DIY Guide: How to Wire a Sub Panel

Wire a Sub Panel

You might need a sub panel if there aren’t enough circuit breakers in your main electrical service panel. To connect one to your main service panel, you’ll need a thick three-wire cable. While it’s best to consult with an electrical contractor, here are the basic things you need to know about installing an electrical sub panel.

How a Sub Panel Works

This component is suited for homes that can’t accommodate tandem circuit breakers, and don’t have room for new breakers. The main panel’s feeder breaker works as the main disconnect for the subunit. There is usually no main breaker here, and separate bus bars for neutral and ground wires.

What You’ll Need

Tools you’ll need for installation include a screwdriver, hammer, voltage tester, flashlight, wire strippers, lineman’s pliers, and long-nose pliers.

For materials, you’ll need the sub panel, mounting screws, a feeder cable approved for the application, staples or cable clamps, circuit breakers, and an approved feeder breaker.

Cable to Use

Only 600-volt copper wire should be used. Here are the appropriate sizes/amp ratings:

  • 30 amp: 10 gauge
  • 20 amp: 12 gauge (yellow)
  • 15 amp: 14 gauge (white)
  • 15-60 amp: 6 gauge
  • 40-50 amp: 8 gauge

Always use copper for a ground wire (and never as a neutral wire). Nonmetallic flexible cables must be used to carry ground wire, while armored steel cable can be used as a grounded connection. And make sure to use insulated electrical tools to avoid injury.

Sub panels hold two to 12 breakers. For a six-space panel used indoors, a 100-amp wire size is needed, while a two-space, outdoor panel can work with a 60, 100, or 200-amp wire. Always check the product rating to make sure you’re using the correct wires.

Indoor vs. Outdoor Panels

Indoor sub panels are usually mounted between 2 x 4 studs and are not weathertight. They must be attached to the structure and not mounted to drywall. Mounting must be done so that the cover fits flush against the metal box once the drywall is installed.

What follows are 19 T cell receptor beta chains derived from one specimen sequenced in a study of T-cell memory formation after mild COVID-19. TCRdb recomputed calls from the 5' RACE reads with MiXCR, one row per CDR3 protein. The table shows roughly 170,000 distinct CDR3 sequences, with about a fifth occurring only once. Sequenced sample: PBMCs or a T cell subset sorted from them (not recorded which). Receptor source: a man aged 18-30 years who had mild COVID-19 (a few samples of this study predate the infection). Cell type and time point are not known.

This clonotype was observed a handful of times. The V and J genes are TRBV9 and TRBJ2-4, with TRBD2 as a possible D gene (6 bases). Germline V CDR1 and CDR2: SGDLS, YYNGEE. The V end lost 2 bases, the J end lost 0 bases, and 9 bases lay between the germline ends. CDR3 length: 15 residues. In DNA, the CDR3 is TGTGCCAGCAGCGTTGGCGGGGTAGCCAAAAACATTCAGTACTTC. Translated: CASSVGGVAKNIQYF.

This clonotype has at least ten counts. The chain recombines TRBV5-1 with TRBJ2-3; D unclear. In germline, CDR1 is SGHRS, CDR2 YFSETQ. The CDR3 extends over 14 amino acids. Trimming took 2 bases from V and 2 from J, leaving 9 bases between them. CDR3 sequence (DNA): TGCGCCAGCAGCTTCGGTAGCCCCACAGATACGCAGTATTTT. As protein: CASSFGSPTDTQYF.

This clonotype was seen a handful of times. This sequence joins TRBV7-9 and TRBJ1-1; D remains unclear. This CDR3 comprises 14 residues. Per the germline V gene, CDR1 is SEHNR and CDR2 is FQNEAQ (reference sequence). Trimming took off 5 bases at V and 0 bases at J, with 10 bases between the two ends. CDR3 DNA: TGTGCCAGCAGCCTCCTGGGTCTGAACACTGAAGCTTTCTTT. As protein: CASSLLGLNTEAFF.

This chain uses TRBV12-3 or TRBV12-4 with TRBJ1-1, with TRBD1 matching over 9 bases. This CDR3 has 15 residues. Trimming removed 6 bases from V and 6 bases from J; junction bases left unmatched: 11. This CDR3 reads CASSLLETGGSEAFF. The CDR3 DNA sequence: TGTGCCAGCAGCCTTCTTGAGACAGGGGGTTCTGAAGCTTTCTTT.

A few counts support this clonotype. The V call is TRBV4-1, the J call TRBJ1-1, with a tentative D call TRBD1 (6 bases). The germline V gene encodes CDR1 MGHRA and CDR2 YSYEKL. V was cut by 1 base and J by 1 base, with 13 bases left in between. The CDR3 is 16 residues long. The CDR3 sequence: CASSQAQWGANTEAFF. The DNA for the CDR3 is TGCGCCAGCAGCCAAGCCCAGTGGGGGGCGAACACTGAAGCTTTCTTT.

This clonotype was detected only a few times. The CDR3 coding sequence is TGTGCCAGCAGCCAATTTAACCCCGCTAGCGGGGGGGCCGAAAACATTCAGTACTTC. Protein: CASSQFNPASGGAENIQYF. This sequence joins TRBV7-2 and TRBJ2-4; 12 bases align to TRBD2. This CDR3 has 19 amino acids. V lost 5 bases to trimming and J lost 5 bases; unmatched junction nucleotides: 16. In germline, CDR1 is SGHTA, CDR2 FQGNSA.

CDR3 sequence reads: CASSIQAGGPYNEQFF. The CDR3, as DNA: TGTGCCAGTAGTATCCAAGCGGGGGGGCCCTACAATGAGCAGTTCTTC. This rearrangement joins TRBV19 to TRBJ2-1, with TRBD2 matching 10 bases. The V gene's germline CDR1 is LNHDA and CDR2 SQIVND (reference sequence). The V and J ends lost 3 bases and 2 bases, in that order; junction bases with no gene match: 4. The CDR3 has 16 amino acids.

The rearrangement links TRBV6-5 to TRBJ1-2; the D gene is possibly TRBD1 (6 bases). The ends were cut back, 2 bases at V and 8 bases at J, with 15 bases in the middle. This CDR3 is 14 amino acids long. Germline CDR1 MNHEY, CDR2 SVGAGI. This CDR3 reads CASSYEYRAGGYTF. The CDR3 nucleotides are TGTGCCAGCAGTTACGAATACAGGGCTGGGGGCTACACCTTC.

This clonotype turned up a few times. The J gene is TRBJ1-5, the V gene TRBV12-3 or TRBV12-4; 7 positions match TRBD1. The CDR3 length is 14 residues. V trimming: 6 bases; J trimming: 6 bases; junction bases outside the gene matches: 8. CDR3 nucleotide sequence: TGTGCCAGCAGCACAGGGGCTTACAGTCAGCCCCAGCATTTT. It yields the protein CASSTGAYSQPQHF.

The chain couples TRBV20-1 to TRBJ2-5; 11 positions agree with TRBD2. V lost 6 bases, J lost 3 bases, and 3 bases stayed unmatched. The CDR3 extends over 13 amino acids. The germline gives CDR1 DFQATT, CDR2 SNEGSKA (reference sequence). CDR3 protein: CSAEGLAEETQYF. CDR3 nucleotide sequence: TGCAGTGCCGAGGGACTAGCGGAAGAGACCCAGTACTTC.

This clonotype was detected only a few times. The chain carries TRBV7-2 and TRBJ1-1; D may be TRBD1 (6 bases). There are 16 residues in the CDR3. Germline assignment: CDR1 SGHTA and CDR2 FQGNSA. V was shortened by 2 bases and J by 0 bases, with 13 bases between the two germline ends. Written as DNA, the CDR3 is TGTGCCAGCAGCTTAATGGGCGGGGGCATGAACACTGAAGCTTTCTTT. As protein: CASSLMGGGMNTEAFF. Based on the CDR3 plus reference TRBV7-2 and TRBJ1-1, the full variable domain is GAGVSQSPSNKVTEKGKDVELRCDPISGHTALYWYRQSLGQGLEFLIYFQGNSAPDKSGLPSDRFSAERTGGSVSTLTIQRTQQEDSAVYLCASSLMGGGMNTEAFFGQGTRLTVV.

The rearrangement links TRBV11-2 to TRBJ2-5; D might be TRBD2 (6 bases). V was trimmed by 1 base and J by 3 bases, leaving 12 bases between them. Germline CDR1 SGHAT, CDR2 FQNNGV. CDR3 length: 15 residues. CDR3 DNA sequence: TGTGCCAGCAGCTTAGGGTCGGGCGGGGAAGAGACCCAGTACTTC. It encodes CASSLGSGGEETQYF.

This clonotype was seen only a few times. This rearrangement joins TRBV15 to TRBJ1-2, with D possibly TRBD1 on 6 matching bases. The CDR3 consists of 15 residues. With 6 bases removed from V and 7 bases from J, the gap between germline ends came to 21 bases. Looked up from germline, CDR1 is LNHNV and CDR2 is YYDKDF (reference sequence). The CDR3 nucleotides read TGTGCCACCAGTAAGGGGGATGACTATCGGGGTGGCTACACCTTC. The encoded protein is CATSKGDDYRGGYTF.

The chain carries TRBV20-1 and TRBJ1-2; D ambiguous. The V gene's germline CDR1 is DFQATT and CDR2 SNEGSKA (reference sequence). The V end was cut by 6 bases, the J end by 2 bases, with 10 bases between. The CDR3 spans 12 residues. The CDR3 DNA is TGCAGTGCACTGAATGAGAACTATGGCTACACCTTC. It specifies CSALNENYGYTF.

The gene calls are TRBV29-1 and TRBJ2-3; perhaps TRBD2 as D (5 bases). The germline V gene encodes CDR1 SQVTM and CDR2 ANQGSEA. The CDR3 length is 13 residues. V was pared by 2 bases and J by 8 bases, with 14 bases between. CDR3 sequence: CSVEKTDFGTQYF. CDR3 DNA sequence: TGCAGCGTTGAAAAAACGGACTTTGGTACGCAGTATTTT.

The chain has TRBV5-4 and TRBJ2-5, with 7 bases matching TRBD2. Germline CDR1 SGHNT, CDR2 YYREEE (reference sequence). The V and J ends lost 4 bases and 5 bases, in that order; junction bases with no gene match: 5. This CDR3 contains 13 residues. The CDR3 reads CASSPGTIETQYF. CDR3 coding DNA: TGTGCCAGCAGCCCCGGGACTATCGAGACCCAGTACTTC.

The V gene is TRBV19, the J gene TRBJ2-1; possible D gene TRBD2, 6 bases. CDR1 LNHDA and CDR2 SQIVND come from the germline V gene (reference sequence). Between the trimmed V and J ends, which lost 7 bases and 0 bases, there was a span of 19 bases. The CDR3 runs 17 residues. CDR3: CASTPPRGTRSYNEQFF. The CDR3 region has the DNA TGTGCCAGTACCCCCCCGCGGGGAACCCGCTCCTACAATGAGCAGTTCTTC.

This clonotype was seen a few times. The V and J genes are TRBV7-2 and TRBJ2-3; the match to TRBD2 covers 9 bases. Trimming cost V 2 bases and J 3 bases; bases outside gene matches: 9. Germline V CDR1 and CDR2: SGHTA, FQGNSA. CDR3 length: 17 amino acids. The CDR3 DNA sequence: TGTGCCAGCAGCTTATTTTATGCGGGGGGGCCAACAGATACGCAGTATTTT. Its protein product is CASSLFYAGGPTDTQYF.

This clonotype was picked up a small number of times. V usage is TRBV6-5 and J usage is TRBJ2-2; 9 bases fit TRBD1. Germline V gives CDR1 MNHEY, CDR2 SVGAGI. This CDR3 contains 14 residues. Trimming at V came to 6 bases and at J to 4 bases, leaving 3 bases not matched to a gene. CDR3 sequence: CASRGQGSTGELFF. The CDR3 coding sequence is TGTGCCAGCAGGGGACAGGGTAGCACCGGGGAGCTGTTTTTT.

Outdoor sub panels are weather resistant. They should be placed in a sheltered, shaded area and at least 12 inches above where snow is likely to accumulate. The panel must be mounted to a permanent structure and where equipment cannot impact it.

Wiring the Sub Panel

  1. When mounting the sub panel, make sure it’s about 1 foot away from the main service panel and measure how far each wire will need to travel.
  2. Plan the routes for the ground, neutral and black and red hot wires.
  3. Strip enough wire sheathing to attach the wire; then remove a knockout slug and clamp the cable in place.
  4. Route neutral and ground wires and connect them to their respective bus bars. Then route, cut, and strip the red/black wires and connect them to the feeder breaker.
  5. Cut and strip the feeder wires and connect them to the proper terminals. The red/black wires connect to the hot bus bars, while the neutral (white) wire goes to the main neutral terminal. Connect the ground wire to the ground bus bar.
  6. Once new circuit cables are run into the sub panel, clamp each cable and route the wires for each circuit around the perimeter.

Sub Panel Wiring Tips

  • Make Sure Wires Are Tight: Wire insulation should be stripped such that there’s only copper wire under the screw.
  • Use Double-Pole Breakers: 208–240-volt breakers must have connected switches so both legs are either on or off (separate single-pole breakers are a code violation).
  • Installing a Push-Down Breaker: The breaker notch sits against the rail or a cleat; rotate the breaker down on the Busbar and then push down.
  • Installing a Hook-On Breaker: Hooks or snaps over the round rod. To secure, rotate the breaker down and snap it over the Busbar.
  • 120 Volt/240 Volt Breakers: A 120-volt breaker circuit can be wired to up to 12 outlets, while a 240-volt circuit is typically wired to a single appliance, such as a water heater or air conditioner.
  • For a Square D Breaker Box: Replace a 240-volt breaker with a new one or remove two 120-volt breakers to accommodate the new one; add a tandem breaker if there are no extra slots.

Contact Express Electrical Services

Breaker boxes are powerful, and important, components in your home. Adding a sub panel requires a variety of technical steps, but our trained, licensed Los Angeles electricians can safely add one to distribute power to specific rooms or appliances. Call 323-727-7799 to schedule a service appointment today!